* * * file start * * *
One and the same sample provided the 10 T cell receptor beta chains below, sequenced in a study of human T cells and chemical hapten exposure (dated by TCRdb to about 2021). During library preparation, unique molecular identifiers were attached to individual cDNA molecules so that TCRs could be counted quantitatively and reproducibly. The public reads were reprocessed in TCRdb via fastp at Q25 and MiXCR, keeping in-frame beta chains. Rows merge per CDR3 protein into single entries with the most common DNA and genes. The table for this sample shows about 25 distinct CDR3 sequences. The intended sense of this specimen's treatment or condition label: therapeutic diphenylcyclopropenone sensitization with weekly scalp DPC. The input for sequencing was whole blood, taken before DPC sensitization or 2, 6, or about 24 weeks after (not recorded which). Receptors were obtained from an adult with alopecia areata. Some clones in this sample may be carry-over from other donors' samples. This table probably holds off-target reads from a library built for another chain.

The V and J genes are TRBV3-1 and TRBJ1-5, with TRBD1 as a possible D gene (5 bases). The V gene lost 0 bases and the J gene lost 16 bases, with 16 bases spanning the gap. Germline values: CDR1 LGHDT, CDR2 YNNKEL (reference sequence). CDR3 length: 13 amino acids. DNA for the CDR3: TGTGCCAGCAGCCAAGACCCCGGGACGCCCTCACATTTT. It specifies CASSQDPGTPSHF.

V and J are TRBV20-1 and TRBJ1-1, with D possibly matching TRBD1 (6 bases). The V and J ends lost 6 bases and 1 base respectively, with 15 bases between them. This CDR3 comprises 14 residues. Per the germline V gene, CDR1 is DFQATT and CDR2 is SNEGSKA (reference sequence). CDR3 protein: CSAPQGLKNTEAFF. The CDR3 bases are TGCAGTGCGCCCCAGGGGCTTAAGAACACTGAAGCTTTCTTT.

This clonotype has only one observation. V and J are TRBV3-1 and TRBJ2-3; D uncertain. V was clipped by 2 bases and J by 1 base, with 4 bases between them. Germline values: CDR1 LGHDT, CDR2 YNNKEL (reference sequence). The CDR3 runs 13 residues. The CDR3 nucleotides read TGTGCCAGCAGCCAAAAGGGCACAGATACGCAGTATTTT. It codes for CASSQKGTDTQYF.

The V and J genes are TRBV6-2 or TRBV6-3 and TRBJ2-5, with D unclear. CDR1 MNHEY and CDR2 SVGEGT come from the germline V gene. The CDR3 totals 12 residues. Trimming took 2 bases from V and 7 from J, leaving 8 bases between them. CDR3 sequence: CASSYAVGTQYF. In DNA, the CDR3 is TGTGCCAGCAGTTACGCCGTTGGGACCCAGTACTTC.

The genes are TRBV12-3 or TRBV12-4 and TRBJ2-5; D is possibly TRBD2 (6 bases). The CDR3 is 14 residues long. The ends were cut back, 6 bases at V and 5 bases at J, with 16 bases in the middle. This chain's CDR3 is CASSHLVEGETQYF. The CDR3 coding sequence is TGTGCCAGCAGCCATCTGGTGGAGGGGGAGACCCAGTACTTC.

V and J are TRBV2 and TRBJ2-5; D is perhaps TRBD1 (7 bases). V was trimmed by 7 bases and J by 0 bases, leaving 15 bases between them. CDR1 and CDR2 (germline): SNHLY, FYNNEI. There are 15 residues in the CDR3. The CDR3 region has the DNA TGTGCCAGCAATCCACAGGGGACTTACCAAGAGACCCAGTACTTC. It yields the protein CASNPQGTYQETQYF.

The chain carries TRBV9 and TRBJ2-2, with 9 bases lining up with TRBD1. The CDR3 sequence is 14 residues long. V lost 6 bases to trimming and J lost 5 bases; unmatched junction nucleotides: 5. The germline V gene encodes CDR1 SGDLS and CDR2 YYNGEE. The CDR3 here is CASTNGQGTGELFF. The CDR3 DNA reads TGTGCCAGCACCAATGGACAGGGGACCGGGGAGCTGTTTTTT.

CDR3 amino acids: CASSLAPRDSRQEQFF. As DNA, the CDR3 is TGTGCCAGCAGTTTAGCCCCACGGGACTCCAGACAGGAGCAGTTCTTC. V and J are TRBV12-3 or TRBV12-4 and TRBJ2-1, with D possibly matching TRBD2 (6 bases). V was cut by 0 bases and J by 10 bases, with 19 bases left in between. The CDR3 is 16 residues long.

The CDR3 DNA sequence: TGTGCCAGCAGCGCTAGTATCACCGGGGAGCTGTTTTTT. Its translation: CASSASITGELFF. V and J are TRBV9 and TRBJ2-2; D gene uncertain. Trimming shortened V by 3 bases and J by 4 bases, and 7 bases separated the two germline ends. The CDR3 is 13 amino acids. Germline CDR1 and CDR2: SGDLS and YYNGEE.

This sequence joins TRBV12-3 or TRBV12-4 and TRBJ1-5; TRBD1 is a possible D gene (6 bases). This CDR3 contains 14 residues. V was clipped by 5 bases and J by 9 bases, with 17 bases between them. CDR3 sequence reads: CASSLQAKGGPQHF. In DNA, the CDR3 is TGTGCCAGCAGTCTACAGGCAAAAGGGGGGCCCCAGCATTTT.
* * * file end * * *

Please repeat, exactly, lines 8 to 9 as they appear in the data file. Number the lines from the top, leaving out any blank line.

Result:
The chain carries TRBV9 and TRBJ2-2, with 9 bases lining up with TRBD1. The CDR3 sequence is 14 residues long. V lost 6 bases to trimming and J lost 5 bases; unmatched junction nucleotides: 5. The germline V gene encodes CDR1 SGDLS and CDR2 YYNGEE. The CDR3 here is CASTNGQGTGELFF. The CDR3 DNA reads TGTGCCAGCACCAATGGACAGGGGACCGGGGAGCTGTTTTTT.

CDR3 amino acids: CASSLAPRDSRQEQFF. As DNA, the CDR3 is TGTGCCAGCAGTTTAGCCCCACGGGACTCCAGACAGGAGCAGTTCTTC. V and J are TRBV12-3 or TRBV12-4 and TRBJ2-1, with D possibly matching TRBD2 (6 bases). V was cut by 0 bases and J by 10 bases, with 19 bases left in between. The CDR3 is 16 residues long.